As previously mentioned, this story has a lot going on. The reader is quickly thrown into the conflict, with the occasional flashback, and the exposition is quickly executed. As the story progresses it moves to a more leisurely pace, but the damage is already done. This does not mean that Kokoro isn’t an interesting story with the appropriate amount of twists and turns or inferior storytelling, the issue is that it for most readers may become too much, too confusing and too twisty and turny. This book is more geared to those who have a greater understanding of the world of manga or anime and all that comes with it.
At heart there is really just the basic story of a land ravaged by conflict and a family torn apart due to conflicts hidden in more modern tropes that some might just be too unfamiliar with. The language is still good and well adapted to the narrative and the world and relationship development is interesting as well as well executed.
In the end it is the amount of new things that is what would cause a reader to shy away, while those who are familiar with mechs, Asian mysticism and Japanese storytelling might gravitate towards it. There might even be the adventurous type who picks up this book and is introduced to a world well beyond the populist and westernized form of Pokémon, Digimon and Yo-kai Watch and then again the children who are intimately acquainted to those shows would most likely graduate to Kokoro. Whatever the case might be, there is enough proof among the pages to hint that the status of Yatsuhashi’s will grow in esteem as culture and taste catches up to it.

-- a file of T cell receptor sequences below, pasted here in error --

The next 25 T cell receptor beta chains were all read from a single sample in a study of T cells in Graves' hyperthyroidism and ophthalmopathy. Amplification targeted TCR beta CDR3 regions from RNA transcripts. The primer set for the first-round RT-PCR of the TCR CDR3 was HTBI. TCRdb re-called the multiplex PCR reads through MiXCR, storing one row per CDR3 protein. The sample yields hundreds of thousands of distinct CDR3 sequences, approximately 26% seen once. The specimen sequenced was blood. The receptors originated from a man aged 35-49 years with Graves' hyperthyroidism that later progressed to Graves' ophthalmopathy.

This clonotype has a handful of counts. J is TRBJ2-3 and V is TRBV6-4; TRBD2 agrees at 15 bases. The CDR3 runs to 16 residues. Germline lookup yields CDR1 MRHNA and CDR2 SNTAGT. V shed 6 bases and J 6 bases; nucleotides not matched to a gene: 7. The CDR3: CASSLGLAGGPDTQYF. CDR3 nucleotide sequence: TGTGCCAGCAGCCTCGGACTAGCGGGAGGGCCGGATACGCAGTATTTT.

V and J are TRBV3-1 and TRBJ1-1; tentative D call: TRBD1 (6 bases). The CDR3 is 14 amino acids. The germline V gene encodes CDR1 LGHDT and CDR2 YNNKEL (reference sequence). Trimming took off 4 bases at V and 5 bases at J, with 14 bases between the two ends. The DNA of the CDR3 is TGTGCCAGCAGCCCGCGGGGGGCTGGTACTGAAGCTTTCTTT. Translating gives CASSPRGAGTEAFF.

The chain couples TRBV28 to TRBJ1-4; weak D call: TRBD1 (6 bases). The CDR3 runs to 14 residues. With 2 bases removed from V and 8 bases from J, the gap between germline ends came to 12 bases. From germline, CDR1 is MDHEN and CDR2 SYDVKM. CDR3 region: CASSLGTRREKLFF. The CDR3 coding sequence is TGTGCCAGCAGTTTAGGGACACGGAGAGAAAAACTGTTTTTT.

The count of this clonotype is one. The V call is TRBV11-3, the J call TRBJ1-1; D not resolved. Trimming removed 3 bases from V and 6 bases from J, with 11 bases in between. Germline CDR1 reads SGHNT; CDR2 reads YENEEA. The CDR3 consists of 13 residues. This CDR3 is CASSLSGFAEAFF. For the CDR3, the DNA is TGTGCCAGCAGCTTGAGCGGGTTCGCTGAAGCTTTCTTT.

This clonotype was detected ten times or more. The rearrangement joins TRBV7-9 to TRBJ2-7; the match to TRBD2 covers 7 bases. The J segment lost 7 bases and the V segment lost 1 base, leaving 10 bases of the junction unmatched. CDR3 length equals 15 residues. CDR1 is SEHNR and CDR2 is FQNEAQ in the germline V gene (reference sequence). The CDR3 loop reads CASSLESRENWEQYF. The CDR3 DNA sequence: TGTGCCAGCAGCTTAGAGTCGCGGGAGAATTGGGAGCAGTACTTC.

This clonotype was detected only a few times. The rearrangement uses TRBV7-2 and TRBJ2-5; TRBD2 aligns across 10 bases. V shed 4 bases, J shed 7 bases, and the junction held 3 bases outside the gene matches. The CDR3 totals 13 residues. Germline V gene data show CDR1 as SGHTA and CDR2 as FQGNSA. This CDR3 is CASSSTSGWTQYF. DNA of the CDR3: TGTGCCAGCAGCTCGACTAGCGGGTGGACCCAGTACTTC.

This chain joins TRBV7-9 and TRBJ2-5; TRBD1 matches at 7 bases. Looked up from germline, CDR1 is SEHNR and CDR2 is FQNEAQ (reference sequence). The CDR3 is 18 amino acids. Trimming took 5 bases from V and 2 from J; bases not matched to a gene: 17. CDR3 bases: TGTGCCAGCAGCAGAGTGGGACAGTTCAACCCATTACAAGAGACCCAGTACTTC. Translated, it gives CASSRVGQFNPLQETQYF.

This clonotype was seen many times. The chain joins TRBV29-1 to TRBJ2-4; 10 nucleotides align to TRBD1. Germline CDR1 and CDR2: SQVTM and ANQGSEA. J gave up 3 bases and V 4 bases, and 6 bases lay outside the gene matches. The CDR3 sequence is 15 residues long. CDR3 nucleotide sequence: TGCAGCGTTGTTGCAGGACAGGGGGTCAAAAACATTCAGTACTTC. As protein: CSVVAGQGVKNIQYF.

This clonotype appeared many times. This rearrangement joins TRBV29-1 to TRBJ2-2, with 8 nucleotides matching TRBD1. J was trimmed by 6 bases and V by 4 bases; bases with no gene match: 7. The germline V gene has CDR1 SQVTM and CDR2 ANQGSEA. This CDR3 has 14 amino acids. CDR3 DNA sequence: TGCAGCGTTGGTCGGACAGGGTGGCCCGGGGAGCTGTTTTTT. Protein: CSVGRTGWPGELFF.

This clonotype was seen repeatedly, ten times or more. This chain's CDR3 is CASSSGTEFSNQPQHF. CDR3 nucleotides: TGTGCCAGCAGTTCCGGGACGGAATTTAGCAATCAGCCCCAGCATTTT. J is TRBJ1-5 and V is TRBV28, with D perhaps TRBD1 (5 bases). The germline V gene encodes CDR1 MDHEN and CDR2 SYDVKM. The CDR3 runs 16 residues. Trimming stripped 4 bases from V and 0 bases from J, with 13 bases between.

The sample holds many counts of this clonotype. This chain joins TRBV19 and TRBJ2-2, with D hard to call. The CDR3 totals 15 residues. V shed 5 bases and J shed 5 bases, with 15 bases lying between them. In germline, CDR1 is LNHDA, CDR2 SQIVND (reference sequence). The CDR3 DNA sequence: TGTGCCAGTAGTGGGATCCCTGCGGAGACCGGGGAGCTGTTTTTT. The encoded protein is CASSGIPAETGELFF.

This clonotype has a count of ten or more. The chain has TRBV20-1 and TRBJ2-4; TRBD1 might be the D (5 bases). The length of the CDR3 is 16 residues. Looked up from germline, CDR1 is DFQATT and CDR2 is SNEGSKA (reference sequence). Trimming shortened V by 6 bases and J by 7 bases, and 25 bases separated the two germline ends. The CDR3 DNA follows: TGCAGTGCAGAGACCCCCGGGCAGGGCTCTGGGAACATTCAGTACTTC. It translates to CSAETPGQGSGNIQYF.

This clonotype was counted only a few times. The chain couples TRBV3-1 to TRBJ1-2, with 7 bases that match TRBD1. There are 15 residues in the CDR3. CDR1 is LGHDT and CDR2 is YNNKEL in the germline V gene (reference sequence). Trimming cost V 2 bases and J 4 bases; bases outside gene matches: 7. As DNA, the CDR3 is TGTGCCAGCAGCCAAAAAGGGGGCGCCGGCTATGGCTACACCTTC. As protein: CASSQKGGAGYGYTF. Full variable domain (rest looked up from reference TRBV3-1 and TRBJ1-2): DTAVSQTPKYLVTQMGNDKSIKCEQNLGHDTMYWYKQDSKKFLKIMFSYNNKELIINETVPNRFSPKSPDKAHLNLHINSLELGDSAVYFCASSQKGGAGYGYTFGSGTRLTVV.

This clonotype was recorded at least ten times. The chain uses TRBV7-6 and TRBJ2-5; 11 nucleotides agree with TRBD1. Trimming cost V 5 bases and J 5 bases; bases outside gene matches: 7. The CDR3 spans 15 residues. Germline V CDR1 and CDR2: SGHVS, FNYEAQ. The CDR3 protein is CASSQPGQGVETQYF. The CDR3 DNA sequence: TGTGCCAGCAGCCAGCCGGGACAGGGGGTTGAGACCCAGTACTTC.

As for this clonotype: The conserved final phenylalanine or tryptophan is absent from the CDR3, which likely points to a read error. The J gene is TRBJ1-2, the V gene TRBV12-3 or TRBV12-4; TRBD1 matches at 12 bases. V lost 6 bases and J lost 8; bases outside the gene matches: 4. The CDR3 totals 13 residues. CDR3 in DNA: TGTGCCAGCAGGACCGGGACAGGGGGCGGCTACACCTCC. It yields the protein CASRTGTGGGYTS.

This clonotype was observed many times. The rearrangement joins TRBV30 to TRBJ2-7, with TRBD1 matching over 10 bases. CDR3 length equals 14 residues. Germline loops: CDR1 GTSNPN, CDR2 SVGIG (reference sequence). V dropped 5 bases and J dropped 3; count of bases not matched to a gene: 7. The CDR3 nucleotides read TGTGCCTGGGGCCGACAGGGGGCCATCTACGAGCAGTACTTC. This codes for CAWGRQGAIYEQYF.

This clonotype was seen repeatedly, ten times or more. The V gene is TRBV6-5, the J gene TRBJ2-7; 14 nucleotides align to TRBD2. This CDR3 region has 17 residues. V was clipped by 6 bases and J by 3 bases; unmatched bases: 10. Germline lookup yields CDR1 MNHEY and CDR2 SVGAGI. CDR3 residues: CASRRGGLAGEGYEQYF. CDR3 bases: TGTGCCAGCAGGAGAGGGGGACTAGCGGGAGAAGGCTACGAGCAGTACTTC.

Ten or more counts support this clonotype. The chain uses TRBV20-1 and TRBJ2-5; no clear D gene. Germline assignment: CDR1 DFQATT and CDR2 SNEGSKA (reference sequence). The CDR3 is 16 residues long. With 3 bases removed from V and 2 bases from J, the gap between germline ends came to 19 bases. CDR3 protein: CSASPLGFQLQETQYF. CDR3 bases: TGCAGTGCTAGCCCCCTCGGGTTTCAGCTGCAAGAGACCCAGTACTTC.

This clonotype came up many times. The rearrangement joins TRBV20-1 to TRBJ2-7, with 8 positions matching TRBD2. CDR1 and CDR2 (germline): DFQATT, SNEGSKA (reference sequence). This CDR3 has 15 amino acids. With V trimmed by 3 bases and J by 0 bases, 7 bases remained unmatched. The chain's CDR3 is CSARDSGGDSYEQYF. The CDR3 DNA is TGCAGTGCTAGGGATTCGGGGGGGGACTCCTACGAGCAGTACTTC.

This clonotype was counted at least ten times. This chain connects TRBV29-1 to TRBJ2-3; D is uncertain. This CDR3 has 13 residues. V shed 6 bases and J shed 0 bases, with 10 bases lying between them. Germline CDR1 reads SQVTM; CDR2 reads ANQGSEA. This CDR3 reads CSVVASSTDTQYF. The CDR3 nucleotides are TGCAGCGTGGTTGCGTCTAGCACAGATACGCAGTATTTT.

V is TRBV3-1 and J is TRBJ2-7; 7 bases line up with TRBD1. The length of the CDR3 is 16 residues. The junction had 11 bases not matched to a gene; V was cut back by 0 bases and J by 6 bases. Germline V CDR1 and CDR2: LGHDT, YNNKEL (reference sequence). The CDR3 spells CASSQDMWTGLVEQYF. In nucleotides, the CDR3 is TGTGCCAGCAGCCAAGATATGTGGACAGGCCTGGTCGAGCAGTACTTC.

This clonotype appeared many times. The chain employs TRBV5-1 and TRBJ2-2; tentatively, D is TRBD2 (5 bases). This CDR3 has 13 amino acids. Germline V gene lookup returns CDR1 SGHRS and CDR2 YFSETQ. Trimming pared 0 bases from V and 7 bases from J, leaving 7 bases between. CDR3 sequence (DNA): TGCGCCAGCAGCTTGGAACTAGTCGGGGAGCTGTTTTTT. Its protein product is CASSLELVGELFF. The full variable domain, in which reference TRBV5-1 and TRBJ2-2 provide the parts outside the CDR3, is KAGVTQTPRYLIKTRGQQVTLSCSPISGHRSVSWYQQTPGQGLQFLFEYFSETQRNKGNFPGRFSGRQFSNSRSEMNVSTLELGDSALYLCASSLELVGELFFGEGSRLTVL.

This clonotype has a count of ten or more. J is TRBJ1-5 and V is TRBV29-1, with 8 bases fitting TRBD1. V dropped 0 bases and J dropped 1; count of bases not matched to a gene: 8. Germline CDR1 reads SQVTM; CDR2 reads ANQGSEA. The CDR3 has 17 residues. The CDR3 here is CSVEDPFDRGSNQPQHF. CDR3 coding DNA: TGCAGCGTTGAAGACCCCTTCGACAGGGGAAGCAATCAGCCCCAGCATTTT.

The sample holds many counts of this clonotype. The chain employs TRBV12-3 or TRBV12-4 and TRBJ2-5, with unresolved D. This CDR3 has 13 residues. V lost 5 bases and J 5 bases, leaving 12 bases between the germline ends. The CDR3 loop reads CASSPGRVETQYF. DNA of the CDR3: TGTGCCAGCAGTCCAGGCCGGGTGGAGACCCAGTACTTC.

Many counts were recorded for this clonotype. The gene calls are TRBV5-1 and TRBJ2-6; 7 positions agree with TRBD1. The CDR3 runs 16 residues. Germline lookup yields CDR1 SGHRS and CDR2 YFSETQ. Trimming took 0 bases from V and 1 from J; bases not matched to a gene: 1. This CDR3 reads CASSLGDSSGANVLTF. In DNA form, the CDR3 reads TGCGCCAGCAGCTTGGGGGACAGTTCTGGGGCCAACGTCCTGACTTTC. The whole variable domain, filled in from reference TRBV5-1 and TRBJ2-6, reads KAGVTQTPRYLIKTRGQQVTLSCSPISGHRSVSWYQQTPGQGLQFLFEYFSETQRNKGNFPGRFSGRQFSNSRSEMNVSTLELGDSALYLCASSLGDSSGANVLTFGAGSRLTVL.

Listen to when C. Marry Hultman and Nick Abtahi discuss the march 16th episode of Impact Wrestling
Series: Book 1 in Dark Gifts series
Publisher: Del Rey Books
Gilded Cage is the first book in Vic James’ series that goes by the name of Dark Gifts. A story that blends human tragedy, oppressive legislature and love in an alternative world.
Luke Hadley’s world changes only days before a big test when his parents and older sister Abi announce they will all be going to Kyneston. That would not be so bad for it is one of the most opulent and grand houses in all of Britain if it was not for the fact that this meant that he was starting his slavedays. In this alternative world the nobles, here known as equals possess a magic they call Skill. As a measure to create free labor as well as to keep the citizens under control people are forced to serve ten years as slaves, working menial jobs at various facilities, in return they are afforded certain rights. Abi, the med student, has arranged for her family; mother, father, Luke, young Daisy and herself, to work at the home of the most important of the equal families: The Jardines. This would entail a cushy ten years without the hard labor others might have to endure, but once everything has been sold or packed away and goodbyes been said the harsh reality sets in. When the bus comes to collect them it is revealed that Luke will not be joining his family at Kyneston, but is instead on his way to the slavetown of Millmoor.